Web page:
I Seek You!

I had a customer recently who was reporting odd behavior when he used SeekRow on an attachment table. If the cursor was at the end of the table and he passed –1 in to SeekRow, a subsequent QueryRows would not return the last row of the table. Instead, it would return no rows. If he tried this at any other location in the table, the SeekRow moved the cursor as expected. This problem started happening when he ran his code against Exchange 2010 and he wanted to know what had changed and what he could do to avoid the problem.

As we dug in to his code and the reasons for the calls he was using, we found that he had a need for QueryRows to return the same row on two consecutive calls. Years ago, he had tried something like this:


But testing against attachment tables showed that QueryRows with the TBL_NOADVANCE flag still advanced the cursor on reading the last row of the table. So he switched to the following code to accomplish his goal:


And this worked, until we got to Exchange 2010, when the SeekRow call stopped moving the cursor if we’re at the end of the table. Note that SeekRow is now working incorrectly in the same way and same place that QueryRows was working incorrectly. Could they be related?

As it happens, yes, the two issues are related. Remember that Exchange 2010 introduced RPC Client Access, a new layer that acts as the endpoint for MAPI client calls. RPC Client Access takes the inbound MAPI calls and proxies them back to the appropriate Exchange mailbox server. Along the way, it can introduce some new logic, which is what happened here. Previously, if you made a SeekRow call, that was handled by Store directly. Now, RPC Client Access submits the call to Store for you, and then does a little something extra. In certain circumstances, if the seek was backwards, it does a check to ensure that the cursor is on the row we expect it to be on. It does this in part by issuing a QueryRows call to the store, passing the TBL_NOADVANCE flag. This is the same scenario the customer had originally noticed on earlier versions of Exchange!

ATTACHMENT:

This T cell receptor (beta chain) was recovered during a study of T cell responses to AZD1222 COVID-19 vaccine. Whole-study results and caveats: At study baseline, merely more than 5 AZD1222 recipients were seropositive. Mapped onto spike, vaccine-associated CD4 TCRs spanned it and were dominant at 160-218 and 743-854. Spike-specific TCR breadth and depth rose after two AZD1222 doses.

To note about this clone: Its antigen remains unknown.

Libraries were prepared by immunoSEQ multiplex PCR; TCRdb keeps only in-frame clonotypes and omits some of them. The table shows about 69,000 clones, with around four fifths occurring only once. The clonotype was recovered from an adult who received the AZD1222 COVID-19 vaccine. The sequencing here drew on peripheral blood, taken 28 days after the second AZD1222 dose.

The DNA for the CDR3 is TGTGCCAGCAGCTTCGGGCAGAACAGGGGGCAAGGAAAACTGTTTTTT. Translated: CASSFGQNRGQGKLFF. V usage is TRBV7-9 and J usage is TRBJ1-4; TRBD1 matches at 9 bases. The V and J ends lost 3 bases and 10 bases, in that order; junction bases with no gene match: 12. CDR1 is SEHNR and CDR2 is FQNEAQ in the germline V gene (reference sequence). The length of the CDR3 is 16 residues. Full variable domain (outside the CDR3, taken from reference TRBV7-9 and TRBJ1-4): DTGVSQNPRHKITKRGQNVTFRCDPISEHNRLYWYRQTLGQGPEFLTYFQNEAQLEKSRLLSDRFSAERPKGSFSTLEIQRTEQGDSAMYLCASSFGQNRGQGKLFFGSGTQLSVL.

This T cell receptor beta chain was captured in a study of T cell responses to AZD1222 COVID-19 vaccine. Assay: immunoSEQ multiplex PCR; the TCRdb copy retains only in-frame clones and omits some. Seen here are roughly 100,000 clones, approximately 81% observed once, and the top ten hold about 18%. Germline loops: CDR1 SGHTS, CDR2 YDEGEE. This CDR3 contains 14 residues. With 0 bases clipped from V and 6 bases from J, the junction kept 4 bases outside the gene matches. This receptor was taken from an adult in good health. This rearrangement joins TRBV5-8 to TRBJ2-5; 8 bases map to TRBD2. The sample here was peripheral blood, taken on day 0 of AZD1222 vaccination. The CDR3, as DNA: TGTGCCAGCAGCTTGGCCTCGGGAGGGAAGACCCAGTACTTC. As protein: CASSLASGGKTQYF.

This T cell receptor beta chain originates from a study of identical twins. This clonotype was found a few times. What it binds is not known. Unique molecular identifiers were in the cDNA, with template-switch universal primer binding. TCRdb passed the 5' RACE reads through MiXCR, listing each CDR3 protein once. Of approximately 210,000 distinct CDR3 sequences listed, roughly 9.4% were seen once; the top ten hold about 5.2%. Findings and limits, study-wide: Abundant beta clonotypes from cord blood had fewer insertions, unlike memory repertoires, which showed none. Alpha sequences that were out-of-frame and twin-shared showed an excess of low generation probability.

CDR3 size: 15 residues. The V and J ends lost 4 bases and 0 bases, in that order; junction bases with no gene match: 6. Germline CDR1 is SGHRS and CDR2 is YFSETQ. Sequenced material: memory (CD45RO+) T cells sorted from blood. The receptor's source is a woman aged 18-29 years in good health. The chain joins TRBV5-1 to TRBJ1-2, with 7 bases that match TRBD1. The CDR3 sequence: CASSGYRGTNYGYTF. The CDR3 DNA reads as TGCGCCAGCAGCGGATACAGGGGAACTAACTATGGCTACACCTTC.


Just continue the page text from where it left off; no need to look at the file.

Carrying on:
Now – in this case, the customer wasn’t tied to any specific code – they just wanted something that worked. So now they’re doing this:


This bypasses the end of the table bug and gets their code working again.

My recommended solution, by the way, was if you know you’re going to query for the same row twice, just hang on to the results of the first call and don’t make the second. They agreed this would work, but weren’t able to make that change in a small patch.

Since they were able to work around the issue, and there is evidence that attachment tables in Exchange may have behaved like this for a long time (without customer complaint), we didn’t pursue a bug on this issue. If you encounter it, hopefully you’ll be able to work around it in a similar fashion, but if you can’t, you can always open a case.

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